"The growing militancy of the Republican right..."
What is this "militancy"... does she mean the fact that real Americans are actually speaking up for once, hopefully before it's too late?
Rabble-Rousers have monopolized the "Town Square" for so long, they think it's an "uprising" when someone else has something to say... lol.
Let me try to respond from the "militant" perspective:
There's nothing wrong with a company going "public" to raise capital. The shareholder-run company model is just a group of private individuals banding together in a private activity.
It's literally nobody else's business what they do or how they do it, insofar as they don't violate anybody else's rights in the process... just like any other voluntary activity of free people.
Two people going into business together, is not qualitatively different than 75,000 shareholders doing the same thing.
(On the other hand... Everything is wrong with the "stakeholder-run" model, that's nothing more than a mob-takeover of private enterprise.)
The only problem with the MegaCorp model, or Crony Capitalism, is the extent to which they partner with Big Gov to their own unfair advantage, skewing what should have been a "level" playing field by tapping into all that Control-Freak power that the Government was never supposed to have in the first place.
Overwhelming Market-share is not an insurmountable obstacle for upstart competition.
But... writing the Public regulations for your own industry to secure that market share... is.
That's where monopolies come from.
The elephant in the room that collectivists don't want to talk about... the Root of this problem, is obviously the over-abundance and over-concentration of illegitimate power in government.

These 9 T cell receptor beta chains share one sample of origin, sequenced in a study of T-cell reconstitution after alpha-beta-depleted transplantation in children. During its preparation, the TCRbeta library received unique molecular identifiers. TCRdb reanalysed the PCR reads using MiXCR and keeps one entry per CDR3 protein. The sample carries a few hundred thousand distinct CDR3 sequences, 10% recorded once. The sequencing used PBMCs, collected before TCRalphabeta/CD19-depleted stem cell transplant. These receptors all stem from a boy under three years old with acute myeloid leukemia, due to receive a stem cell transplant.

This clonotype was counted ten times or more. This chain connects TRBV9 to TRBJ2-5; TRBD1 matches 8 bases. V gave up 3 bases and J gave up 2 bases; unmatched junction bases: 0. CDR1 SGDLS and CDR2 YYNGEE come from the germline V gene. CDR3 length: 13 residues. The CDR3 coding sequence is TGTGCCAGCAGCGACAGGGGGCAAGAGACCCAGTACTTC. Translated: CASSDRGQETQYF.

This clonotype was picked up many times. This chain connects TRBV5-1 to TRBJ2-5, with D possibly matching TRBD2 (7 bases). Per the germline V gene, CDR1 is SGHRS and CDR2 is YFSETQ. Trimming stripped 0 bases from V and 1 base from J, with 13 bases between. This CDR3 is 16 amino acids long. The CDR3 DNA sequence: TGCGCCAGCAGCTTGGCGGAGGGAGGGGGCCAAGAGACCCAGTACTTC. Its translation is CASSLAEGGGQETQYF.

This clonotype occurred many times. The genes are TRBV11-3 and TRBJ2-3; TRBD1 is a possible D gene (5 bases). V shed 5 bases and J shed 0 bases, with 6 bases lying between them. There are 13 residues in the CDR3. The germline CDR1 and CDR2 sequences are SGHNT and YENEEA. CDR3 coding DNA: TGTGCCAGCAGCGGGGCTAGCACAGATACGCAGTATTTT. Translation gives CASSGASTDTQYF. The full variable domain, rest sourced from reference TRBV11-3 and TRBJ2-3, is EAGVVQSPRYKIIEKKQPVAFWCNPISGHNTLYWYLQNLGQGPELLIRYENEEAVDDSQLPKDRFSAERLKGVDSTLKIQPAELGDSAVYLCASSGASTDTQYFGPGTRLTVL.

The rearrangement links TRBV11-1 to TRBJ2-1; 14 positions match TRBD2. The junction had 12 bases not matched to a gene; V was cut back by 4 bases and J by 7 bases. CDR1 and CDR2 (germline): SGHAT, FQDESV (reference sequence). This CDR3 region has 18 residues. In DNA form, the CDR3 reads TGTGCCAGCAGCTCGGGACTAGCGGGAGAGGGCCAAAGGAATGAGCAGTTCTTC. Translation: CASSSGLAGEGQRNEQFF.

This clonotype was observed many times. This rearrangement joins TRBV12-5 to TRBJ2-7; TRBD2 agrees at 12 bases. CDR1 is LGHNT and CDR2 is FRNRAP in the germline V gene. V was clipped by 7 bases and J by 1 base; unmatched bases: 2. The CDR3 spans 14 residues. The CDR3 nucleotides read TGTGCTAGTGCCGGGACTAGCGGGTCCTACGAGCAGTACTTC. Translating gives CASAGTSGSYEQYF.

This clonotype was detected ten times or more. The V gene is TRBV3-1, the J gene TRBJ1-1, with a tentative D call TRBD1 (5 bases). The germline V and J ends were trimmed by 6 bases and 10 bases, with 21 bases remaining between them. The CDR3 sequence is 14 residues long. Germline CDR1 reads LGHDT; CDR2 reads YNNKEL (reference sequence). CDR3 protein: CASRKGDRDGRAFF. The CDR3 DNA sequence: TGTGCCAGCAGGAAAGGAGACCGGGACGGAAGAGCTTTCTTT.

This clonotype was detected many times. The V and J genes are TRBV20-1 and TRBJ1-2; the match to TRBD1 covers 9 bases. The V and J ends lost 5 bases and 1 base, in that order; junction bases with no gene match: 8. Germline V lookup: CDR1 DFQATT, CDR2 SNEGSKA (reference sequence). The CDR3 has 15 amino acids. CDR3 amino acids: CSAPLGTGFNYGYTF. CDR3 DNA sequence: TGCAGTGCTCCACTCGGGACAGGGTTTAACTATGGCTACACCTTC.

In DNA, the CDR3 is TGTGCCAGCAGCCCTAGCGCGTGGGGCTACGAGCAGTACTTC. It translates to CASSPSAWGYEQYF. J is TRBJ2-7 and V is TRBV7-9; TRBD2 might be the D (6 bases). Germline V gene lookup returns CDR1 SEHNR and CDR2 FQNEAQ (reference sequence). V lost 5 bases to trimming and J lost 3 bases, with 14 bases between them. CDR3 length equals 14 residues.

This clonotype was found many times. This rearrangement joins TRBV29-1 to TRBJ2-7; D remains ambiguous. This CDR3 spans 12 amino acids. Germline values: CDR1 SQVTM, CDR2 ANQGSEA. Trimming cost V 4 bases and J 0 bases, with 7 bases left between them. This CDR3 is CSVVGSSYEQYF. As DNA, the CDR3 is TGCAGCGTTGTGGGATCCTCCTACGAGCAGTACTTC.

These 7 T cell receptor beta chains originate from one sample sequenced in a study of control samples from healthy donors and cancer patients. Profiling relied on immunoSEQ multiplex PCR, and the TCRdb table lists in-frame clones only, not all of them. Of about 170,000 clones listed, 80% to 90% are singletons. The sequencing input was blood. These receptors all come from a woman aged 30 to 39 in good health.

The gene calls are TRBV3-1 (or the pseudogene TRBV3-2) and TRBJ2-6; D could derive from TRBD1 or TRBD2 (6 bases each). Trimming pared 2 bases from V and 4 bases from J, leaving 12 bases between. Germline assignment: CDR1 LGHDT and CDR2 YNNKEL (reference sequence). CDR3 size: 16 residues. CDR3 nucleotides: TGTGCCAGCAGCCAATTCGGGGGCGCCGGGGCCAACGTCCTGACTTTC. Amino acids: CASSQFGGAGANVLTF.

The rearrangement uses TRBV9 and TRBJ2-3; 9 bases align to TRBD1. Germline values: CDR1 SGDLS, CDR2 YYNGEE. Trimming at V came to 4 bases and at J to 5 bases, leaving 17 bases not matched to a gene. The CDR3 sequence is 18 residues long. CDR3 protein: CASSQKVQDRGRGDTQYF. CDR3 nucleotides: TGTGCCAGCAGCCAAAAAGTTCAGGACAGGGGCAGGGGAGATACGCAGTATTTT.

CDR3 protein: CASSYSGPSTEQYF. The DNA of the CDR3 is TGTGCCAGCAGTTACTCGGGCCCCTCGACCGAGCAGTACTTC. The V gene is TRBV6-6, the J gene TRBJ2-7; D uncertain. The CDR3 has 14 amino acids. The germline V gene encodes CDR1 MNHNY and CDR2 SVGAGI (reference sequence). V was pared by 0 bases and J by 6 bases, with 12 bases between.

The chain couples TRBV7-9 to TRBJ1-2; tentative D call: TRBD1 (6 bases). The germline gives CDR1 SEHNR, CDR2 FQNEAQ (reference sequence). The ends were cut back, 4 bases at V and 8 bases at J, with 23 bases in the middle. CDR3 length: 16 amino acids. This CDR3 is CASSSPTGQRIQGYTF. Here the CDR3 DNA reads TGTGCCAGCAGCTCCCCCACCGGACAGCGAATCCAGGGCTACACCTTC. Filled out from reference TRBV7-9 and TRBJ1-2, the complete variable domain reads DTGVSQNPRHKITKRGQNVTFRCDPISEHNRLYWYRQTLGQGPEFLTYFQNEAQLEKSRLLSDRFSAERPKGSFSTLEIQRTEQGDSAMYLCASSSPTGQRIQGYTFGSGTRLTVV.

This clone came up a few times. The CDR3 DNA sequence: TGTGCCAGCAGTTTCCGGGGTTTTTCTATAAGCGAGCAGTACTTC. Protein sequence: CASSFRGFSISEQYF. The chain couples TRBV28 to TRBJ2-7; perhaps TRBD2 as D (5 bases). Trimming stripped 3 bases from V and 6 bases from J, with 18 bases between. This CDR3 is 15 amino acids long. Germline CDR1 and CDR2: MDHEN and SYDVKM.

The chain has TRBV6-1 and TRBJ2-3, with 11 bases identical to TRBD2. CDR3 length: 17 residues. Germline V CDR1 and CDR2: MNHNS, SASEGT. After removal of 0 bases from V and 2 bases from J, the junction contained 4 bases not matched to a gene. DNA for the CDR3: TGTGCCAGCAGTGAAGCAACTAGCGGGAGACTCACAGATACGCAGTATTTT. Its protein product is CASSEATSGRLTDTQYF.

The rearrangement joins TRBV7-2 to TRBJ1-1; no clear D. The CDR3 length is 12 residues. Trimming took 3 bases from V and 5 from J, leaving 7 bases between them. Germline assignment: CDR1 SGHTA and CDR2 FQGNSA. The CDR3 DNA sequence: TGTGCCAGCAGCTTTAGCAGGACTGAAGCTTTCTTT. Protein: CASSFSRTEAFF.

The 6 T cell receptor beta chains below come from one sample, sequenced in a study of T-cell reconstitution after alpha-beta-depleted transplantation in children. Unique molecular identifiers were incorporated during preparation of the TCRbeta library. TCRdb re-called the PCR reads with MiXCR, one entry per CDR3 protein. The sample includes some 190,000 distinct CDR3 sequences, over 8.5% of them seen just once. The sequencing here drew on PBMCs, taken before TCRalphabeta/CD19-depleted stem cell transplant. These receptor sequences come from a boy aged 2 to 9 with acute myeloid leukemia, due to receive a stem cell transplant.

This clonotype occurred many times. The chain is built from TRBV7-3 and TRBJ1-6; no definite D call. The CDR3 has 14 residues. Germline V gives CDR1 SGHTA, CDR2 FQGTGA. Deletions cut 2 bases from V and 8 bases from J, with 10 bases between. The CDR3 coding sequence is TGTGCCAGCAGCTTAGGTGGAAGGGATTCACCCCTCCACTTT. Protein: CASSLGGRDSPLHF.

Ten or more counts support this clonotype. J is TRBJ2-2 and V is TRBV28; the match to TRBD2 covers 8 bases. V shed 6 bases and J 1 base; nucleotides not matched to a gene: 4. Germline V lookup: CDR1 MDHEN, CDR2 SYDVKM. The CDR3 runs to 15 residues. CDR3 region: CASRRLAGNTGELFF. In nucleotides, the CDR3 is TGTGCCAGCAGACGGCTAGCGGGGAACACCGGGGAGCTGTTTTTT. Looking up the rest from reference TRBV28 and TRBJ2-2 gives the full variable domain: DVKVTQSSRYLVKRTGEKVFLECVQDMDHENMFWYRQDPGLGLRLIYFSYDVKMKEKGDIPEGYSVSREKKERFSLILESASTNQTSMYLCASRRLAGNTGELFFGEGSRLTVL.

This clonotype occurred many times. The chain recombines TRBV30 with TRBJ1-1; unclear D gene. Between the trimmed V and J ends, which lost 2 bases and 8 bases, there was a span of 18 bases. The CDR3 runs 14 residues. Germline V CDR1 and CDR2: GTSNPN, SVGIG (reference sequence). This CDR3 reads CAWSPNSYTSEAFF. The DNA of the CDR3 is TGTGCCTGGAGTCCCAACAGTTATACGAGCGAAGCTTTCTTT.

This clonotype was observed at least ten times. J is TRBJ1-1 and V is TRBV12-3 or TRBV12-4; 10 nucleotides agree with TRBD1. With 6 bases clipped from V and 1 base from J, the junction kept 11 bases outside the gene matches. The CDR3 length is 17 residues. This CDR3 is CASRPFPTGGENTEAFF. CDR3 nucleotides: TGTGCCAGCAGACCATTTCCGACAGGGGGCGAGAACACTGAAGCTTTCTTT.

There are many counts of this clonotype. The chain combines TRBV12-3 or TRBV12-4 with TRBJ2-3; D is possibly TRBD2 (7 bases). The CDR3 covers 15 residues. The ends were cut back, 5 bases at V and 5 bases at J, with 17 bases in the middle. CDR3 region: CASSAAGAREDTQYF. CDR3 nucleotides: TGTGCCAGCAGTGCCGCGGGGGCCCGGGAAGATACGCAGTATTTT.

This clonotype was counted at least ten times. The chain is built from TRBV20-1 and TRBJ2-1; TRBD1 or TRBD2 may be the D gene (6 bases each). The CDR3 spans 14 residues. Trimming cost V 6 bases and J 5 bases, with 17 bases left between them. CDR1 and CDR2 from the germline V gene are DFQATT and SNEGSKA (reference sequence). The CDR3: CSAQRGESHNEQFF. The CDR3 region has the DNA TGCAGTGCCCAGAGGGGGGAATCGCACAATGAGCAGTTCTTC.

The power of Force inherent in Government, has no place in the Business Arena whatsoever.
Business happens in the private sector. If somebody's rights are violated, call a cop.
Otherwise, keep the Government out of it, that's not what Government is for.
And, no... that does not mean that there should be "no regulation" of industry.
For example, you could make a reasonable argument for the EPA to exist... or at least for that function to exist.
You could not, on the other hand, make a reasonable argument (not reasonable to me anyway) for them to have an $11 Billion budget , including a couple Billion to "tackle" global warming and environmental "justice". More than half of the remainder, $5.1B, allocated for "Science & Technology"... another activity that should be happening entirely within the Private Sector, rather than having a public agency conducting its own self-perpetuating "research"; obviously a conflict of interest.
(...not to mention, a couple hundred of their own well-funded and well-equipped paramilitary "Special Agents" to take on Greenpeace and Earth First! with night-vision, drones & M-16s...?!)
They are simply incentivized to grow perpetually, in both influence and resource-consumption... just like every single bureaucratic entity that has ever existed and ever will exist.